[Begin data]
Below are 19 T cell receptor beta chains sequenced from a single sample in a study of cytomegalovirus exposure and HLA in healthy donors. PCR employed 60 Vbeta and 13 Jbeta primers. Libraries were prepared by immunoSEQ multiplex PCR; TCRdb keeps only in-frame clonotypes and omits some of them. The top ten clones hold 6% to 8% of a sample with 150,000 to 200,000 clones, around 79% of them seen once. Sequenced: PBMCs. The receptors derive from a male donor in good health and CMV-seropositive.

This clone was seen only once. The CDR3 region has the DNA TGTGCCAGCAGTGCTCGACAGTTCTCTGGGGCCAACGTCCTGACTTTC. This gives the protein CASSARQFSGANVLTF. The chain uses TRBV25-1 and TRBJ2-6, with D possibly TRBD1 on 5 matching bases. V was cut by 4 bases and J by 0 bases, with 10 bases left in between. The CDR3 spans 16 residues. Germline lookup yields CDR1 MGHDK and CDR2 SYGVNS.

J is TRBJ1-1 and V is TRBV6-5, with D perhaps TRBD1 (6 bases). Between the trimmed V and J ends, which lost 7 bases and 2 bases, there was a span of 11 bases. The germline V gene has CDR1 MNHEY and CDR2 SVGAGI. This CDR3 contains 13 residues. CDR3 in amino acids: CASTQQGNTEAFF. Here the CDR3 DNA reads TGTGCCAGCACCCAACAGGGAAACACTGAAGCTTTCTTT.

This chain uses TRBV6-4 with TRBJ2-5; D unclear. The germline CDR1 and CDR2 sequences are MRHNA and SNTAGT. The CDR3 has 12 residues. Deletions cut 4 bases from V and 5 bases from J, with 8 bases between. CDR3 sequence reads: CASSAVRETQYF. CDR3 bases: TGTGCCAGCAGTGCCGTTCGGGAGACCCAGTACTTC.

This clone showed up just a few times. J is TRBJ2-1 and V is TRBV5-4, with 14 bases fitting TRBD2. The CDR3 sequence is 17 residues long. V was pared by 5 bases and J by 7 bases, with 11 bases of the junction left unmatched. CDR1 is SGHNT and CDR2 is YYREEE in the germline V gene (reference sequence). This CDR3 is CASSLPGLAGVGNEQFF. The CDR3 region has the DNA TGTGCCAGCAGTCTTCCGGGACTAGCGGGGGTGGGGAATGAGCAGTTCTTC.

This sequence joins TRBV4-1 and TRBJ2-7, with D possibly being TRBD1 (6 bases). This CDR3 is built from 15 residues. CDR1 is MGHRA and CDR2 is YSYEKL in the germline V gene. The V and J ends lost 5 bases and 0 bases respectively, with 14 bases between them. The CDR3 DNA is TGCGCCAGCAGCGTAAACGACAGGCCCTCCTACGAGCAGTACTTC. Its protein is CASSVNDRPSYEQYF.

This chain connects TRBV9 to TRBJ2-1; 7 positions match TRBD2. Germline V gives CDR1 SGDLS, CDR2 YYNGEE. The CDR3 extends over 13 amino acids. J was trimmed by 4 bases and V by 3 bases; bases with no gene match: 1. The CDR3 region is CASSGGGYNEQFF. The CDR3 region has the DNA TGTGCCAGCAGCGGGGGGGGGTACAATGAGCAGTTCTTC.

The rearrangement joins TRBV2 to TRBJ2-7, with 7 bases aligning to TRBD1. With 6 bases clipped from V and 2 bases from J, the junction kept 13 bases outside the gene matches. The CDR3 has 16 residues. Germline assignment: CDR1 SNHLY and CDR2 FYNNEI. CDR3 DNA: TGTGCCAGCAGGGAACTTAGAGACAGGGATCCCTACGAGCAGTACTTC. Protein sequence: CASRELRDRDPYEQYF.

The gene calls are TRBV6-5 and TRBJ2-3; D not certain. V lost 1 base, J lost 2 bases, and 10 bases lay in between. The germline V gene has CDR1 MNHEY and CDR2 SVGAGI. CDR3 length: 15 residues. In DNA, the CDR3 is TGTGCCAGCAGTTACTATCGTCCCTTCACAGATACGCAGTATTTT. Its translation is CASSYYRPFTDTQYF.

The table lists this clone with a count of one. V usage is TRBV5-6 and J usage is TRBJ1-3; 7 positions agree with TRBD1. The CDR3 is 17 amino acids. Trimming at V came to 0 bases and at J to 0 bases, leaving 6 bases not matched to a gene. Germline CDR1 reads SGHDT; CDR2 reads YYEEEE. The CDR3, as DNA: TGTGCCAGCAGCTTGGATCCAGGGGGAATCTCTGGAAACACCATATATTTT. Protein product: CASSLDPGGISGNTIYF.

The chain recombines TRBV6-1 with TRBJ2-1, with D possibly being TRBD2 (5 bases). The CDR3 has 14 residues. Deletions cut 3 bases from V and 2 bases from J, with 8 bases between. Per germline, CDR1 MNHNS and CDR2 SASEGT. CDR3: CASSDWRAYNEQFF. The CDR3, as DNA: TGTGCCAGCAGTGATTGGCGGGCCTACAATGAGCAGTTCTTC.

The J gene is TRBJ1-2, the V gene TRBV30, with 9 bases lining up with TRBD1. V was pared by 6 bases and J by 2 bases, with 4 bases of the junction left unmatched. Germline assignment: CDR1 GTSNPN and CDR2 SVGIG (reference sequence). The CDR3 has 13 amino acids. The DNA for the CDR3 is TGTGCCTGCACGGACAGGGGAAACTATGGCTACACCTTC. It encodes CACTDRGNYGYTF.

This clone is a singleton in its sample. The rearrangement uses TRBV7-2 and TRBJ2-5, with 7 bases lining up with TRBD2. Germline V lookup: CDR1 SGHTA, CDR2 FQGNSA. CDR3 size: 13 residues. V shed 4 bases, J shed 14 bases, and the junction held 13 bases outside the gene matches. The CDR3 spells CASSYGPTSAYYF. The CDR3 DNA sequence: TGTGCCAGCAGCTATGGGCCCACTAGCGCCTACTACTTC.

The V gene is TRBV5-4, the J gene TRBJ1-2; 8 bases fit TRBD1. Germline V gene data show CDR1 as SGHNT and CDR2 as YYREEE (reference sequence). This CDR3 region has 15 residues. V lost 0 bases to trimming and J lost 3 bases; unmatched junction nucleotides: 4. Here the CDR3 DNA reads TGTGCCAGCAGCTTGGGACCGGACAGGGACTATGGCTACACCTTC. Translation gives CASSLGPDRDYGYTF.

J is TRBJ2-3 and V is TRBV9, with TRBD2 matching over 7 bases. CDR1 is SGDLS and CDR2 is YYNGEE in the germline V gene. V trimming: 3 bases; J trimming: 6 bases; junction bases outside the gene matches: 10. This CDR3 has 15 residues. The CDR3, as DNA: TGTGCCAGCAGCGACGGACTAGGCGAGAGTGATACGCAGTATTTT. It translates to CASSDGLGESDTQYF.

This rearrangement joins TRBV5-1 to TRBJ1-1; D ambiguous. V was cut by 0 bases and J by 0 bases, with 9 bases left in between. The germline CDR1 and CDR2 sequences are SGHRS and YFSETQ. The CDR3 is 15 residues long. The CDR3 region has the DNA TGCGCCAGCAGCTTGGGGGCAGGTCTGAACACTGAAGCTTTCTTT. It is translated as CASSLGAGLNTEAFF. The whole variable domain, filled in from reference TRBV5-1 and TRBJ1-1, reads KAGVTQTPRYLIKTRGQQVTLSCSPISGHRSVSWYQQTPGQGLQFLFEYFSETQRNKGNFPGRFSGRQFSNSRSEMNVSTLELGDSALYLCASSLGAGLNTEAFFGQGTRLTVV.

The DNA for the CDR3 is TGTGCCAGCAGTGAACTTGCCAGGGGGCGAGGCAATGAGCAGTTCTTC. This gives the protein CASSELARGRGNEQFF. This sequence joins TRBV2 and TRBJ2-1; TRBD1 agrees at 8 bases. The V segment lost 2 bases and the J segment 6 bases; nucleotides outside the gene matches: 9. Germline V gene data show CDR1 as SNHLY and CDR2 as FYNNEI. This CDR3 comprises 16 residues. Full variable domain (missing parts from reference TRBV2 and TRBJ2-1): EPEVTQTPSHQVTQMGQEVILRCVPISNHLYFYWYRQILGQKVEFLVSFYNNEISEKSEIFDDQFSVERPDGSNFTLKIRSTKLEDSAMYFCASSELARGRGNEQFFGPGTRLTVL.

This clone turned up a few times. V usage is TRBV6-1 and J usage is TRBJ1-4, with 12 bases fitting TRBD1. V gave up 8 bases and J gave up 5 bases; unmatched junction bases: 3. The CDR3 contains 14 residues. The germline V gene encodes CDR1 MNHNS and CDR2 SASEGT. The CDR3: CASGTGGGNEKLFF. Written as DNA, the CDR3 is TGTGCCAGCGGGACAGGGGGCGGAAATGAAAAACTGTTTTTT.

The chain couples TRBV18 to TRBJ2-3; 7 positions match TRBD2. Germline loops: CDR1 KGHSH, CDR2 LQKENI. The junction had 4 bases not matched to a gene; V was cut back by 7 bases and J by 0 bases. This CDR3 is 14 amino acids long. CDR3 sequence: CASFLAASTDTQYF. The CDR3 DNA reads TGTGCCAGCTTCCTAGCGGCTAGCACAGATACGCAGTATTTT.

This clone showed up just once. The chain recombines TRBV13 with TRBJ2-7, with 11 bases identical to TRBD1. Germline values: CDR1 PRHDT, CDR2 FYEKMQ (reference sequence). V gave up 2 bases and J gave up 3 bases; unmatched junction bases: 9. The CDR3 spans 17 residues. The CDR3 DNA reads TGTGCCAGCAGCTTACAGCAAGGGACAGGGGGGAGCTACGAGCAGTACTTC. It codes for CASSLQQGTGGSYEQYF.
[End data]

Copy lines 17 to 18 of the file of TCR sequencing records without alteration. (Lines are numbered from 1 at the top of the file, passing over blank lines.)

The DNA for the CDR3 is TGTGCCAGCAGTGAACTTGCCAGGGGGCGAGGCAATGAGCAGTTCTTC. This gives the protein CASSELARGRGNEQFF. This sequence joins TRBV2 and TRBJ2-1; TRBD1 agrees at 8 bases. The V segment lost 2 bases and the J segment 6 bases; nucleotides outside the gene matches: 9. Germline V gene data show CDR1 as SNHLY and CDR2 as FYNNEI. This CDR3 comprises 16 residues. Full variable domain (missing parts from reference TRBV2 and TRBJ2-1): EPEVTQTPSHQVTQMGQEVILRCVPISNHLYFYWYRQILGQKVEFLVSFYNNEISEKSEIFDDQFSVERPDGSNFTLKIRSTKLEDSAMYFCASSELARGRGNEQFFGPGTRLTVL.

This clone turned up a few times. V usage is TRBV6-1 and J usage is TRBJ1-4, with 12 bases fitting TRBD1. V gave up 8 bases and J gave up 5 bases; unmatched junction bases: 3. The CDR3 contains 14 residues. The germline V gene encodes CDR1 MNHNS and CDR2 SASEGT. The CDR3: CASGTGGGNEKLFF. Written as DNA, the CDR3 is TGTGCCAGCGGGACAGGGGGCGGAAATGAAAAACTGTTTTTT.